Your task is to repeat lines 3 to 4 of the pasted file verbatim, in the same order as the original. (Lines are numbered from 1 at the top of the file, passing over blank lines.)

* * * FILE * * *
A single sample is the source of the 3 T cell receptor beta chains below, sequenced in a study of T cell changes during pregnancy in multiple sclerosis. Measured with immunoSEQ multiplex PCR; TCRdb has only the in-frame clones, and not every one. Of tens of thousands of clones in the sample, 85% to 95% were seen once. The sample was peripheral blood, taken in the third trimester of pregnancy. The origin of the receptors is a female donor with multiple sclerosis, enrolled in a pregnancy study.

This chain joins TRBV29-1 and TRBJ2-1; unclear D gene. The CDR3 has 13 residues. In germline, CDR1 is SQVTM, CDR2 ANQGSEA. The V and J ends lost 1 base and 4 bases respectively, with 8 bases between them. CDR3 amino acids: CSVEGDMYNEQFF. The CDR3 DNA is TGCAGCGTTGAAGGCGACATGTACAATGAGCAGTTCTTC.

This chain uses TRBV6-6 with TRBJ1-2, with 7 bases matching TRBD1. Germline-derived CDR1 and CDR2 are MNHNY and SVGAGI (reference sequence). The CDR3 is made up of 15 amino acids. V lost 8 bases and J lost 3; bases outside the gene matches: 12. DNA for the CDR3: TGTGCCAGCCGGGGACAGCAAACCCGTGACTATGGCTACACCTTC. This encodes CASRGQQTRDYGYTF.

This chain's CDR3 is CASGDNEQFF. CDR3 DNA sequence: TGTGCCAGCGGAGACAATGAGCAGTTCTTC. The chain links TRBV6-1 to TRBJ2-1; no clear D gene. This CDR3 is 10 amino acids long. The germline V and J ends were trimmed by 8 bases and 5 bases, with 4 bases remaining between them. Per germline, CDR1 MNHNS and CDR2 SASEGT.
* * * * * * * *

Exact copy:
This chain uses TRBV6-6 with TRBJ1-2, with 7 bases matching TRBD1. Germline-derived CDR1 and CDR2 are MNHNY and SVGAGI (reference sequence). The CDR3 is made up of 15 amino acids. V lost 8 bases and J lost 3; bases outside the gene matches: 12. DNA for the CDR3: TGTGCCAGCCGGGGACAGCAAACCCGTGACTATGGCTACACCTTC. This encodes CASRGQQTRDYGYTF.

This chain's CDR3 is CASGDNEQFF. CDR3 DNA sequence: TGTGCCAGCGGAGACAATGAGCAGTTCTTC. The chain links TRBV6-1 to TRBJ2-1; no clear D gene. This CDR3 is 10 amino acids long. The germline V and J ends were trimmed by 8 bases and 5 bases, with 4 bases remaining between them. Per germline, CDR1 MNHNS and CDR2 SASEGT.